Institutions can regain public trust by reasserting and demonstrating teaching as a priority: Opinion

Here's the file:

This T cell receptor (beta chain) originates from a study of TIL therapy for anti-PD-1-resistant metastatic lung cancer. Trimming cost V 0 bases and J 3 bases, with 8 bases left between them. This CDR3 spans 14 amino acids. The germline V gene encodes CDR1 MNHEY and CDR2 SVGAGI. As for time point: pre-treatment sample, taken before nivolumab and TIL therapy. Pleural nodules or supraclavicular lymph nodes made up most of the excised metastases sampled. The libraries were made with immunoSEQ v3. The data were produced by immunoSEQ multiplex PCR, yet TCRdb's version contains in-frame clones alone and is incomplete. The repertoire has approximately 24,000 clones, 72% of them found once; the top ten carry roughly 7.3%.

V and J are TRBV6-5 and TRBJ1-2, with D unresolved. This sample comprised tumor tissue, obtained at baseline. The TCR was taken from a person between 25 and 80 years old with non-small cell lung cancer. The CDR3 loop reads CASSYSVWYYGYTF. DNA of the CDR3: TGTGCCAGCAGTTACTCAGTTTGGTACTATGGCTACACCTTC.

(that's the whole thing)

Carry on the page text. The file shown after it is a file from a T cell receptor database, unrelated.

Rather than the commonly suspected issues of administrative bloat or cancel culture, Barbara Snyder and Holden Thorp assert that the culprit behind the declining public confidence in higher education may be the “impossible task … of simultaneously pleasing multiple, often contradictory constituencies.” The authors state that presidents and chancellors are expected to fulfill tasks that range from lobbying politicians, making statements on international events, and appearing at all campus events, all the while ensuring the quality of education and welfare of students on campus and delivering groundbreaking research. Snyder and Thorp write that, to achieve success and regain the public’s confidence, institutions must clearly prioritize undergraduate education and repeatedly demonstrate that priority over other activities. Chronicle of Higher Ed Note: Archived stories may contain dead links or be missing source links.

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